When Lockheed Martin Pitched the F-22 as a Nuclear Strike Fighter: Why It Was Never a Viable Proposition

The F-22 Raptor joined the U.S. Air Force in December 2005 as the world’s first fifth generation fighter aircraft, with the defunding of the rival Soviet MiG 1.42 program after the state’s disintegration in 1991 ensuring that the new American aircraft would have no near peer rivals in performance for over a decade. Despite the revolutionary capabilities of its F119 engines and its radar cross section reducing stealth airframe, deep cuts to the F-22 program in the 1990s gained strong support on both Capitol Hill and in the Pentagon due to the fighter’s extreme costs, with both production and operational costs being well over double initial projections. This made the aircraft highly unaffordable even compared to its already very expensive predecessor the F-15, which much like the F-22 was a heavyweight twin engine aircraft designed for high end air superiority missions. Wide ranging issues with the F-22, ranging from problematic computer architecture and obsolete avionics to detrimental effects on pilots’ lungs and extreme maintenance requirements, further strengthened calls to make deep cuts to the program. The Raptor also remained by far the least versatile fighter class to enter service anywhere in the world since the 1980s, with the aircraft initially unable to launch air to surface or anti shipping strikes. Although belatedly gaining the former capability, it still suffered very serious limitations due to its inability to accommodate anything other than very low diameter gravity bombs in its weapons bays. 

As a reduction of F-22 production to a fraction of its previously planned length appeared increasingly likely in the 2000s, advocates of a larger production run made multiple efforts to pitch modifications to the aircraft which could increase its usefulness to the Air Force. One of the most notable was an effort by Lockheed Martin chief executive Robert Stevens to propose using the Raptor as a nuclear strike aircraft, which would allow it to contribute to American strategic deterrence capabilities alongside its role as an air superiority fighter. “In my mind’s eye, there is almost a singular alternative available to a strategic nuclear deterrent and that would lead us to … the F-22,” he stated at the Reuters Aerospace and Defence Summit in Washington in December 2008. He stated that while F-22 production lines would begin to close in late March 2009, and reopening production later on would be “prohibitively expensive,” fielding Raptors as nuclear strike aircraft could mitigate this issue by allowing for a greater production run. “The airplane has the characteristics of being able to penetrate the most significant area-denial capabilities that exist today,” he stated, which was an ability that could “dissuade an adversary without the application of nuclear weapons and I think that acts in a deterrence fashion without the necessity of bringing nuclear weapons into the discussion.” He added that another multiyear purchase of F-22s would drive unit costs down.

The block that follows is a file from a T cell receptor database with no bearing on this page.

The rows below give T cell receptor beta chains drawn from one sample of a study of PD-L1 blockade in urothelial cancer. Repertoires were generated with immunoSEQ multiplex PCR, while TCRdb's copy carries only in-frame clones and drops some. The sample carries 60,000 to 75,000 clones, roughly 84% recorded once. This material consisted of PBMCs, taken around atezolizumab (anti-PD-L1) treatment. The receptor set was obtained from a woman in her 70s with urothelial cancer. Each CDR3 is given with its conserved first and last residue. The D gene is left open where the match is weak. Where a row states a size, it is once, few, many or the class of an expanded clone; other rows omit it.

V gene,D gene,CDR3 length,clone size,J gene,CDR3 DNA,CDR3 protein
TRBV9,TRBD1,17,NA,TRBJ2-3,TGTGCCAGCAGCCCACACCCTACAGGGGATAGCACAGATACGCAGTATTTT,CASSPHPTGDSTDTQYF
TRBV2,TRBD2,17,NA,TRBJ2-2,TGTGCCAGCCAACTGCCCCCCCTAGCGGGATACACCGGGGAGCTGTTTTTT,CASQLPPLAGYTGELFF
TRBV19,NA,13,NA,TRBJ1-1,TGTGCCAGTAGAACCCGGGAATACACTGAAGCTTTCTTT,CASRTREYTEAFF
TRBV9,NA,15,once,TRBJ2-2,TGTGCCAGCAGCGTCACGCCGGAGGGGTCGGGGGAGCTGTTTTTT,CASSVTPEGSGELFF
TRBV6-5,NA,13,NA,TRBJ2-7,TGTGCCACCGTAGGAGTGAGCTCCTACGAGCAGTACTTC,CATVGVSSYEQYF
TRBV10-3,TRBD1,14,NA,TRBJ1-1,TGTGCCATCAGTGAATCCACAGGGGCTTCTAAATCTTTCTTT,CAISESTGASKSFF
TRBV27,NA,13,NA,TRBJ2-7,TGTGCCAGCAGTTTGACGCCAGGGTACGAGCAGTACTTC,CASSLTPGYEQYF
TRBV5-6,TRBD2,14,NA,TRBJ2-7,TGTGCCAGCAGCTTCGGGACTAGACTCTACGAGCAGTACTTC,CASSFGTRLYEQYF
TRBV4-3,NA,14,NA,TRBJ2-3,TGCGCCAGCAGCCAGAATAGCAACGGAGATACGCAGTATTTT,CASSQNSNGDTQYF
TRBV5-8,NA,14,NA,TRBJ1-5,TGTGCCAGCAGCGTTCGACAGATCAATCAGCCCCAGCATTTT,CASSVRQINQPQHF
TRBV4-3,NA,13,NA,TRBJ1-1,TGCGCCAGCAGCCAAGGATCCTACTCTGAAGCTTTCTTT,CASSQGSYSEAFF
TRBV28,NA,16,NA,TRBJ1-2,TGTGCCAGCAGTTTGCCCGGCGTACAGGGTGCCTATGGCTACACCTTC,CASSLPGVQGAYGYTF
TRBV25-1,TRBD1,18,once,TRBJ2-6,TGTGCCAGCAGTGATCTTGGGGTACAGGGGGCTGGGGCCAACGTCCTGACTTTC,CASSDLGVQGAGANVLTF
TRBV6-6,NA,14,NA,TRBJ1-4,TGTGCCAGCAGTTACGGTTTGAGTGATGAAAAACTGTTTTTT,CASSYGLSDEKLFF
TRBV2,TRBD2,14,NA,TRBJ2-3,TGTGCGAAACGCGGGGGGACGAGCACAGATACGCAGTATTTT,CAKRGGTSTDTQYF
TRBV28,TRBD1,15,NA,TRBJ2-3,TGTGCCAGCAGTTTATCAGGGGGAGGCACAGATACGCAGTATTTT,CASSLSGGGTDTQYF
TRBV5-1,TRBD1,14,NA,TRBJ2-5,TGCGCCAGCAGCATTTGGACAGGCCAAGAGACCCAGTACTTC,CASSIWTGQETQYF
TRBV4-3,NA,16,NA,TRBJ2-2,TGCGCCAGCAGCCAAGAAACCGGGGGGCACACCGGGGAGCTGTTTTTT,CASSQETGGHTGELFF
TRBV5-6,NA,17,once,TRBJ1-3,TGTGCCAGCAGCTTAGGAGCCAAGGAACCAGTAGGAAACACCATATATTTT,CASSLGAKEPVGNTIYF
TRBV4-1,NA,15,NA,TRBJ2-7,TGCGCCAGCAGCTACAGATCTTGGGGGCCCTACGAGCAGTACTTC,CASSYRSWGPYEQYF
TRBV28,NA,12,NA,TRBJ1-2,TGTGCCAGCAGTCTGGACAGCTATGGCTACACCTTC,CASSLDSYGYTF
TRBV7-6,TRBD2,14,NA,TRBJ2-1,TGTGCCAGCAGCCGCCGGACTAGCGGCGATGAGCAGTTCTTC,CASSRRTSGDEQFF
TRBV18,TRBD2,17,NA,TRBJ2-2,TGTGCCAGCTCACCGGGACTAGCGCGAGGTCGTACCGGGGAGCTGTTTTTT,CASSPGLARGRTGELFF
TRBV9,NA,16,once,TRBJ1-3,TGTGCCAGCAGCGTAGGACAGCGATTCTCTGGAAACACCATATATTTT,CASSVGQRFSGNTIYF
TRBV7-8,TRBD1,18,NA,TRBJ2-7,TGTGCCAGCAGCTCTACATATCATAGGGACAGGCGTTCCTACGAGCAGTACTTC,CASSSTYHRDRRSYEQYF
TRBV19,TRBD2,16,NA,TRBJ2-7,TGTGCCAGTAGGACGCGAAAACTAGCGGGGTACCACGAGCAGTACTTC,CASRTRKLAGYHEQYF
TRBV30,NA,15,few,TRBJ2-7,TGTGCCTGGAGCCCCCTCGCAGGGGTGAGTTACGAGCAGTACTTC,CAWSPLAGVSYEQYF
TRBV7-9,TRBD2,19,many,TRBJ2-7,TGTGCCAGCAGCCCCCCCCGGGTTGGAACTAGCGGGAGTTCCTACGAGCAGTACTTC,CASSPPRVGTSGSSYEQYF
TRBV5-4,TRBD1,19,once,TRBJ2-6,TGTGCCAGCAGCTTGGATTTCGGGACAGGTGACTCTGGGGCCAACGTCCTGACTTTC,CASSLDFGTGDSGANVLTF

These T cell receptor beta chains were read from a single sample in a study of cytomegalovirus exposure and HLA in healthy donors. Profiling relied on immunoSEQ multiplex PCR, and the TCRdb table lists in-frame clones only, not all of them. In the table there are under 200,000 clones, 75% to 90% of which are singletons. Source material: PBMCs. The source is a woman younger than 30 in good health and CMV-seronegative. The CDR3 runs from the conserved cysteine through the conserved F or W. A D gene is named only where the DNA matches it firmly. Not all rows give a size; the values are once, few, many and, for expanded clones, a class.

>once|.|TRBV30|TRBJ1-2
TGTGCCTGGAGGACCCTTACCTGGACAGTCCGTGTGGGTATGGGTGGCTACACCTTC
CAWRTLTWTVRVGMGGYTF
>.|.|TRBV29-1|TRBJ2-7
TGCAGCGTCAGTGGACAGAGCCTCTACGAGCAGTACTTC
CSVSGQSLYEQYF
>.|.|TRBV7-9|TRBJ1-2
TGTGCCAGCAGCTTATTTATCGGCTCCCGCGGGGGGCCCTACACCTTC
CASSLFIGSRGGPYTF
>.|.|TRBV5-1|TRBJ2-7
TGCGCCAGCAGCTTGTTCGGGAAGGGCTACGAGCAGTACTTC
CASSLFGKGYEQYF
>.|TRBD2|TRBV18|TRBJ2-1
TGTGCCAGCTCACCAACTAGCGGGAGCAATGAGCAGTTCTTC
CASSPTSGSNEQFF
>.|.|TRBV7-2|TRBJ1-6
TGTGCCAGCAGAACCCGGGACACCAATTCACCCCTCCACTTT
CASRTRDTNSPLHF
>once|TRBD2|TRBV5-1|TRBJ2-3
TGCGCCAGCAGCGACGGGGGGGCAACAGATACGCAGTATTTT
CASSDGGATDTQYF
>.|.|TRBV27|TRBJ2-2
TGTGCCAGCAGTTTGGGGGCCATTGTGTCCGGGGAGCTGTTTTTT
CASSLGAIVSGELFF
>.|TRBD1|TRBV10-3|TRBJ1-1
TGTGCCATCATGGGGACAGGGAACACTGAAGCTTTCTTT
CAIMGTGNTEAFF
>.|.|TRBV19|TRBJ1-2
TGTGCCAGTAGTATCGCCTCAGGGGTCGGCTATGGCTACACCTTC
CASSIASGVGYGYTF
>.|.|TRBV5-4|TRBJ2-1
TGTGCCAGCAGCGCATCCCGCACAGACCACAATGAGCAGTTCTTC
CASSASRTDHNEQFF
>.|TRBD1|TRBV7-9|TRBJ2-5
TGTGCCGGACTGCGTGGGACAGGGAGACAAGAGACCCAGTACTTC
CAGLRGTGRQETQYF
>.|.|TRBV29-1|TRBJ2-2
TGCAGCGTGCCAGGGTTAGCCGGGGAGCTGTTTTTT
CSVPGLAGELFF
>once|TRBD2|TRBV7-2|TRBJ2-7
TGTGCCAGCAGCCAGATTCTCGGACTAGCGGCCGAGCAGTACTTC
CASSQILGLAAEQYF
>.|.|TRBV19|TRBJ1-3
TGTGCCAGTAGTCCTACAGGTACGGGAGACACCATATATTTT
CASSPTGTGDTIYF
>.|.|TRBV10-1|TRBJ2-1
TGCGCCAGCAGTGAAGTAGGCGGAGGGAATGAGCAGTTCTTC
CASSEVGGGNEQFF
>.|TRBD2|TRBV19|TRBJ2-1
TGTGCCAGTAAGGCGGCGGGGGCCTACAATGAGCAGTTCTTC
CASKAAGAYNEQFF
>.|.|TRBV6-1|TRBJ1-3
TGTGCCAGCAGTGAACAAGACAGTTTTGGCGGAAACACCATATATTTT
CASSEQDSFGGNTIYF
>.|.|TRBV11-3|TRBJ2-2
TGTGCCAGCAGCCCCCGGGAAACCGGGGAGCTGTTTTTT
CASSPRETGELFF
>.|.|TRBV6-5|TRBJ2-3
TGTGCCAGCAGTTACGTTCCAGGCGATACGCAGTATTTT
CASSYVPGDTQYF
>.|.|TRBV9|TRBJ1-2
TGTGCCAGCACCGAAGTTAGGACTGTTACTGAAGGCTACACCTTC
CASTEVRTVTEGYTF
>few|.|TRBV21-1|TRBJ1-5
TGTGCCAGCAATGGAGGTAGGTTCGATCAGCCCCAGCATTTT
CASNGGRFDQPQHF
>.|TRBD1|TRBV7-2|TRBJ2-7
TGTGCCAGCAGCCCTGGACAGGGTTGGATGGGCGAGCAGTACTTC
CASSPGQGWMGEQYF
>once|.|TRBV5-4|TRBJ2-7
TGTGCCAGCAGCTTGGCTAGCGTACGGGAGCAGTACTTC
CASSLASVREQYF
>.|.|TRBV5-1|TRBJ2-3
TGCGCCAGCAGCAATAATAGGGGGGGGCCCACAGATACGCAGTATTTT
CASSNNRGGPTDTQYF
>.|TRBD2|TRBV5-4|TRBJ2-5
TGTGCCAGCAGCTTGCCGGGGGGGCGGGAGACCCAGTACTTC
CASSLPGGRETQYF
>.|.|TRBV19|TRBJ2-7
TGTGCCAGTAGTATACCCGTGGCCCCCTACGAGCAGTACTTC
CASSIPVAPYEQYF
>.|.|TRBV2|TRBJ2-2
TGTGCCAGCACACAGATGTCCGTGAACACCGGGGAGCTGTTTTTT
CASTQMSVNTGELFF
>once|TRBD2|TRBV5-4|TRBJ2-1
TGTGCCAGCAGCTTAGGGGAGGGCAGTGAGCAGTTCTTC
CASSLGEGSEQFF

The viability of further F-22 acquisitions and use of the aircraft for nuclear strike roles was highly questionable at the time, and appears not to have been seriously considered by the Pentagon. Thomas Christie, who served as the Pentagon’s chief weapons tester for four years until February 2005, dismissed calls to use the F-22 as a nuclear strike aircraft as “amazing” and “grasping at straws.” A primary issue remained the F-22’s shallow weapons bay which prevented it from internally carrying beyond visual range air to surface weaponry or larger diameter gravity bombs – including the B61 series of bombs which were deployed by other classes of American fighters. While fighters from previous generations had consistently had longer ranges than their immediate predecessors, the F-22’s range was significantly shorter than that of the preceding F-15 – and even that of the much lighter single engine F-35 fighter which would enter service a decade later. Placing its range in perspective, the Chinese J-20 and Russian Su-57 fifth generation fighters both had over double the combat radii of the F-22 with the very short reach of the American fighter seriously limiting its usefulness as a carrier of nuclear payloads even if its weapons bay could accommodate them. 

Ultimately wide ranging issues with the F-22 not only cut production to less than one quarter of initial projections, but also led the Air Force to seek from 2022 to begin retiring airframes that had flown for less than one quarter of their service lives due to their limited usefulness to the fleet and very high operational costs. The F-22 saw orders to terminate production given less than four years after the fighter class began to enter service, and thus failed to provide a viable successor to the F-15. The F-15 not only continues to carry American nuclear weapons, but also continues to receive orders from the Pentagon while F-22s are being retired. Although the very limited types of weapons the F-22 was able to carry was a leading shortcoming of the design, it was not the primary factor which led to a cutting of production and to the class’ early retirement, with excessive operational costs and maintenance needs, resulting low availability rates, and serious performance and reliability issues, making continued acquisitions appear highly unattractive.